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ICC Note:
An Indian state has passed a bill that would require for individual to file an application with local officials one month prior to conversion. It additionally requires that religious leaders report conversions, as well as apply for conversion ceremonies including detailing the location, date, and a list of those who will attend. The law would also increase prison sentences to three years for failing to register conversions. This types of laws are routinely abused to harass minorities in India and are an additional abuse of basic individual rights, farther questioning India’s commitment to religious freedom.  
7/23/2013 India (Morning Star News) – India’s Madhya Pradesh state has passed legislation that would send those who convert and their religious leaders to prison for failing to obtain permission from authorities at least one month prior to conversion.
The bill requires the governor’s signature before becoming law. Existing law in Madhya Pradesh requires those who convert to notify government officials after conversion; the new legislation not only requires prior permission but also obligates religious leaders to report the conversions, and it increases prison terms from one to three years for clergy and converts who fail to do so.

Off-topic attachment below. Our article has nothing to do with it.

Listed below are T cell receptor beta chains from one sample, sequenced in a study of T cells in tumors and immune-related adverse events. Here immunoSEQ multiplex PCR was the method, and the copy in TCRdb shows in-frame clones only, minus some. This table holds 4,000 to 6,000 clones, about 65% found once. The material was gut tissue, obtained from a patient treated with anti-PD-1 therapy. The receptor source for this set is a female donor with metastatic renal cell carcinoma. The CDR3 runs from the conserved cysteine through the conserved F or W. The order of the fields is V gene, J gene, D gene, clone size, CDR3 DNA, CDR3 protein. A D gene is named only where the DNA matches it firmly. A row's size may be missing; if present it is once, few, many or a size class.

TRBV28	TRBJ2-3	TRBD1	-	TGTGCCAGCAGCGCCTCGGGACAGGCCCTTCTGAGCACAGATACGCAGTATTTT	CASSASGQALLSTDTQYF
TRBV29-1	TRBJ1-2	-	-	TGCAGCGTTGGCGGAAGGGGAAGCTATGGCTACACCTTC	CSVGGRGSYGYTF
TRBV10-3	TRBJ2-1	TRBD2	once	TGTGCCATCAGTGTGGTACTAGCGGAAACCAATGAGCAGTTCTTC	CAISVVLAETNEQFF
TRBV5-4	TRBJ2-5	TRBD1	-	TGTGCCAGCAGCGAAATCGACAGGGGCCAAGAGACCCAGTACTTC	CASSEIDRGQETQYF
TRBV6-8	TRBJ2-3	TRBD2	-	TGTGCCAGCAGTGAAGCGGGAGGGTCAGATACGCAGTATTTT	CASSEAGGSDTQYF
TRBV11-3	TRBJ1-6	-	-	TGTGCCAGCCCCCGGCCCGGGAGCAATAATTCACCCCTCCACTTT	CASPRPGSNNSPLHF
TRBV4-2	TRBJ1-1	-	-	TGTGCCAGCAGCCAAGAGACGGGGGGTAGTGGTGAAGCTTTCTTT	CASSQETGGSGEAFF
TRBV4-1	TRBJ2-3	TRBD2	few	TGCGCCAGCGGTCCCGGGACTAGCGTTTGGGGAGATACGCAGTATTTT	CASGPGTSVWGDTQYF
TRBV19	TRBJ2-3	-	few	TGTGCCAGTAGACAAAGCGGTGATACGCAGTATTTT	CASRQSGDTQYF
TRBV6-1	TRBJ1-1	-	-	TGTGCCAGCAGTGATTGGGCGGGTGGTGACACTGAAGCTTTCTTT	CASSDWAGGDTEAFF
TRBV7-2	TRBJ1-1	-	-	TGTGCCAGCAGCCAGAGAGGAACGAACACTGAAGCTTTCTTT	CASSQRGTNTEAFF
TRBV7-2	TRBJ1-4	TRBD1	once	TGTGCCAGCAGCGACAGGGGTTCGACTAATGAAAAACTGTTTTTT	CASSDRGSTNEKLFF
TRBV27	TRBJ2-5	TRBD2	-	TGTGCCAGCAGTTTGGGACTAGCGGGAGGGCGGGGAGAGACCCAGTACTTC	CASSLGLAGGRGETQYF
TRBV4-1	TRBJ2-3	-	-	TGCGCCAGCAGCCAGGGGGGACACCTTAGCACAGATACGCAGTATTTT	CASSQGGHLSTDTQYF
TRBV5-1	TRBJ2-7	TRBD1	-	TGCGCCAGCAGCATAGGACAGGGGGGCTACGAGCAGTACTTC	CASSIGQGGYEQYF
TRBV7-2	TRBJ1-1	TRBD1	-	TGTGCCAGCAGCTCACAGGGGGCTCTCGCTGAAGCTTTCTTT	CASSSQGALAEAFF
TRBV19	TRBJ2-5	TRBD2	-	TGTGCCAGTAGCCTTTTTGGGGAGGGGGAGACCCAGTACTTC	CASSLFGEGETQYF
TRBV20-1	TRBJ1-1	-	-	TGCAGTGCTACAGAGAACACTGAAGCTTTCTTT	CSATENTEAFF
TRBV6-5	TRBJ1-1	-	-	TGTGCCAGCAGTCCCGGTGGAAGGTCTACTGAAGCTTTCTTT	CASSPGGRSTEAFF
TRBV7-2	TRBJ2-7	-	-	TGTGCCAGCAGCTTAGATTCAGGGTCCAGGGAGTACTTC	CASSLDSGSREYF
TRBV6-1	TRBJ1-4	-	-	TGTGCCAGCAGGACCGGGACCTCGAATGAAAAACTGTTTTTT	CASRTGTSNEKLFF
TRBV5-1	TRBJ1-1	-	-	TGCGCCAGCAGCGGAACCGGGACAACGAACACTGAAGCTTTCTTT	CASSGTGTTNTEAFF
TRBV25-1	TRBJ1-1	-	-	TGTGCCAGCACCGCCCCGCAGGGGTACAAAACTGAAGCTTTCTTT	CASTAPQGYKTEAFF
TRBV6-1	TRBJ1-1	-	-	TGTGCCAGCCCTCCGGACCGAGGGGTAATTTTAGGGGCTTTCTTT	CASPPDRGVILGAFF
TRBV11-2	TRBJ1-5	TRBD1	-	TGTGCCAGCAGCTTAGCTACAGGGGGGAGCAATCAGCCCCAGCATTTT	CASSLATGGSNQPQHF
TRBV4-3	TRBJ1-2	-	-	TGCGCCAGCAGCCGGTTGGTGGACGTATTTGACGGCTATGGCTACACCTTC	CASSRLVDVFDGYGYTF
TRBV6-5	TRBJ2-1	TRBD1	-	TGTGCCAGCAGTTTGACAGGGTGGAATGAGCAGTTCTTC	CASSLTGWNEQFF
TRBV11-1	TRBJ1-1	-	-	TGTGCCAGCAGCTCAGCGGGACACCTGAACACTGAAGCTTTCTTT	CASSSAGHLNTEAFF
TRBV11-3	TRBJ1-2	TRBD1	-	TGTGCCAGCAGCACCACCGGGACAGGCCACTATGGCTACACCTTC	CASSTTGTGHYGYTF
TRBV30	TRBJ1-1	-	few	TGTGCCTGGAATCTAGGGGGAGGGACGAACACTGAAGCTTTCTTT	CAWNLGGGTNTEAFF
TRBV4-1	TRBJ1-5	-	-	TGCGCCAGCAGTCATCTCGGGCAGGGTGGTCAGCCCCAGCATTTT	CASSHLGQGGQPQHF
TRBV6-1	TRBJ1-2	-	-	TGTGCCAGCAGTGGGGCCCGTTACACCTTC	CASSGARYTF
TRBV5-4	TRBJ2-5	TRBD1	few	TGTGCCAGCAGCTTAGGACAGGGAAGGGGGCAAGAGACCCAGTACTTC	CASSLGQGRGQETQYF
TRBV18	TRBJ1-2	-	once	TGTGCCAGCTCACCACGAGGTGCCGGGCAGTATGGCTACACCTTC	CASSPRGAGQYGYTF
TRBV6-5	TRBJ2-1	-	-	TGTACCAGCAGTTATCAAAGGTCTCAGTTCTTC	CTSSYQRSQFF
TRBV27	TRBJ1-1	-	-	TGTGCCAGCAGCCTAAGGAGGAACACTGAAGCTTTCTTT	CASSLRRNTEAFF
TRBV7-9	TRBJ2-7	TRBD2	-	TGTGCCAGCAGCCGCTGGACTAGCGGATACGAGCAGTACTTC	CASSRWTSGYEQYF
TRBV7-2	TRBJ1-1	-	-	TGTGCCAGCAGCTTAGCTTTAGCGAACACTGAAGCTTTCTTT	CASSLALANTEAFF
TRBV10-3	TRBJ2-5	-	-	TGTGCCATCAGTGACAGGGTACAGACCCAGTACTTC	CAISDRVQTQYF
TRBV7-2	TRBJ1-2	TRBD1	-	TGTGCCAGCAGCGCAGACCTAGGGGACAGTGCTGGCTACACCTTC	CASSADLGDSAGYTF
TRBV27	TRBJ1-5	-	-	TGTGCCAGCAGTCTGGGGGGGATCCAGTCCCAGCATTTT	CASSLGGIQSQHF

Under the bill in the Bharatiya Janata Party (BJP)-ruled state, religious leaders must fill out an application form giving details of the venue and date of conversion ceremonies and provide a list of names and addresses of those seeking conversion. This application has to be submitted at the district magistrate’s office a month before conversion.
The bill, which cleared Madhya Pradesh’s Legislative Assembly on July 10, includes a provision for a police inquiry on the conversion request. If the prospective converts are minors, women or members of Scheduled Castes/Scheduled Tribes – disadvantaged people eligible for affirmative action benefits – the legislation stipulates a jail term of up to four years and/or a fine of up to 100,000 rupees (US$1,680).
With India already on a “watch list” of the U.S. Commission on International Religious Freedom, India’s Christians were aghast at the bill’s level of interference in private personal belief. In August 2012, the Himachal Pradesh High Court struck down similar legislation.
“These laws are political gimmicks used to polarize voters along religious lines – it is common knowledge that these laws have already been misused to terrorize the minority Christian community across the country,” Tehmina Arora, an attorney for Alliance Defending Freedom India, told Morning Star News.

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